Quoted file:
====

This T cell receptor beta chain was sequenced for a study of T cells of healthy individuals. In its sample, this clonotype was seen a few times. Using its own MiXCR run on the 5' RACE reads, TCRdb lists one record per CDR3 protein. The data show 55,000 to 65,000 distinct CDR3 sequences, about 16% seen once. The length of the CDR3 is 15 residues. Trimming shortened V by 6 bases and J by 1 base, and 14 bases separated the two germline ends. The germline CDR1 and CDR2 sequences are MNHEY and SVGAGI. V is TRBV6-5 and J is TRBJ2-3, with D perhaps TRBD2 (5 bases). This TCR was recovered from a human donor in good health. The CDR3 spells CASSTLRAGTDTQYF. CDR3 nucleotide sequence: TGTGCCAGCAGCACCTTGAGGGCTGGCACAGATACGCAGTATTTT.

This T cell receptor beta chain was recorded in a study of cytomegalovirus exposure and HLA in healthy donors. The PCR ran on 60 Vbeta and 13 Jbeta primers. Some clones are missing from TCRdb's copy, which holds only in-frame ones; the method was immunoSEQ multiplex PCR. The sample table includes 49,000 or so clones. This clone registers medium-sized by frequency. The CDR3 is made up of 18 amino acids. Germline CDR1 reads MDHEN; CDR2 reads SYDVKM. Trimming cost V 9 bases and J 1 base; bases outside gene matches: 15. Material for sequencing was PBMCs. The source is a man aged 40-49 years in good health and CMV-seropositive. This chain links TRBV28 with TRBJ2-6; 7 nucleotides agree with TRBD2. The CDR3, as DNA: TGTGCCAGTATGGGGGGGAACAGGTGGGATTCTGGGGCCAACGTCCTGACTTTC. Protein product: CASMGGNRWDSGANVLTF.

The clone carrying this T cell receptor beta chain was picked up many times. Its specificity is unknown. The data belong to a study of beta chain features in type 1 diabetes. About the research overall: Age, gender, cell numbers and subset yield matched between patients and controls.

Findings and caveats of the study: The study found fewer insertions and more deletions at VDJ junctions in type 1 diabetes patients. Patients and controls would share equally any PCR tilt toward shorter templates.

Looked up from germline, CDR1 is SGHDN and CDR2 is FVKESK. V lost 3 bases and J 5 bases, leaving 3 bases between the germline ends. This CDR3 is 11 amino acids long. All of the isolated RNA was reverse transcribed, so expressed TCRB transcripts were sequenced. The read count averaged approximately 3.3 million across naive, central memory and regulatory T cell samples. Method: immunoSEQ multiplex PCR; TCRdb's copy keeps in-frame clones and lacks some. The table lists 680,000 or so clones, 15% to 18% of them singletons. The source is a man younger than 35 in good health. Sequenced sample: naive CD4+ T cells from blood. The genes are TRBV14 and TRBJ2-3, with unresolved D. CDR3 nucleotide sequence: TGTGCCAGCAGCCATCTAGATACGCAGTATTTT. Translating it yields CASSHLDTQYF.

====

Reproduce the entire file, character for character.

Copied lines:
This T cell receptor beta chain was sequenced for a study of T cells of healthy individuals. In its sample, this clonotype was seen a few times. Using its own MiXCR run on the 5' RACE reads, TCRdb lists one record per CDR3 protein. The data show 55,000 to 65,000 distinct CDR3 sequences, about 16% seen once. The length of the CDR3 is 15 residues. Trimming shortened V by 6 bases and J by 1 base, and 14 bases separated the two germline ends. The germline CDR1 and CDR2 sequences are MNHEY and SVGAGI. V is TRBV6-5 and J is TRBJ2-3, with D perhaps TRBD2 (5 bases). This TCR was recovered from a human donor in good health. The CDR3 spells CASSTLRAGTDTQYF. CDR3 nucleotide sequence: TGTGCCAGCAGCACCTTGAGGGCTGGCACAGATACGCAGTATTTT.

This T cell receptor beta chain was recorded in a study of cytomegalovirus exposure and HLA in healthy donors. The PCR ran on 60 Vbeta and 13 Jbeta primers. Some clones are missing from TCRdb's copy, which holds only in-frame ones; the method was immunoSEQ multiplex PCR. The sample table includes 49,000 or so clones. This clone registers medium-sized by frequency. The CDR3 is made up of 18 amino acids. Germline CDR1 reads MDHEN; CDR2 reads SYDVKM. Trimming cost V 9 bases and J 1 base; bases outside gene matches: 15. Material for sequencing was PBMCs. The source is a man aged 40-49 years in good health and CMV-seropositive. This chain links TRBV28 with TRBJ2-6; 7 nucleotides agree with TRBD2. The CDR3, as DNA: TGTGCCAGTATGGGGGGGAACAGGTGGGATTCTGGGGCCAACGTCCTGACTTTC. Protein product: CASMGGNRWDSGANVLTF.

The clone carrying this T cell receptor beta chain was picked up many times. Its specificity is unknown. The data belong to a study of beta chain features in type 1 diabetes. About the research overall: Age, gender, cell numbers and subset yield matched between patients and controls.

Findings and caveats of the study: The study found fewer insertions and more deletions at VDJ junctions in type 1 diabetes patients. Patients and controls would share equally any PCR tilt toward shorter templates.

Looked up from germline, CDR1 is SGHDN and CDR2 is FVKESK. V lost 3 bases and J 5 bases, leaving 3 bases between the germline ends. This CDR3 is 11 amino acids long. All of the isolated RNA was reverse transcribed, so expressed TCRB transcripts were sequenced. The read count averaged approximately 3.3 million across naive, central memory and regulatory T cell samples. Method: immunoSEQ multiplex PCR; TCRdb's copy keeps in-frame clones and lacks some. The table lists 680,000 or so clones, 15% to 18% of them singletons. The source is a man younger than 35 in good health. Sequenced sample: naive CD4+ T cells from blood. The genes are TRBV14 and TRBJ2-3, with unresolved D. CDR3 nucleotide sequence: TGTGCCAGCAGCCATCTAGATACGCAGTATTTT. Translating it yields CASSHLDTQYF.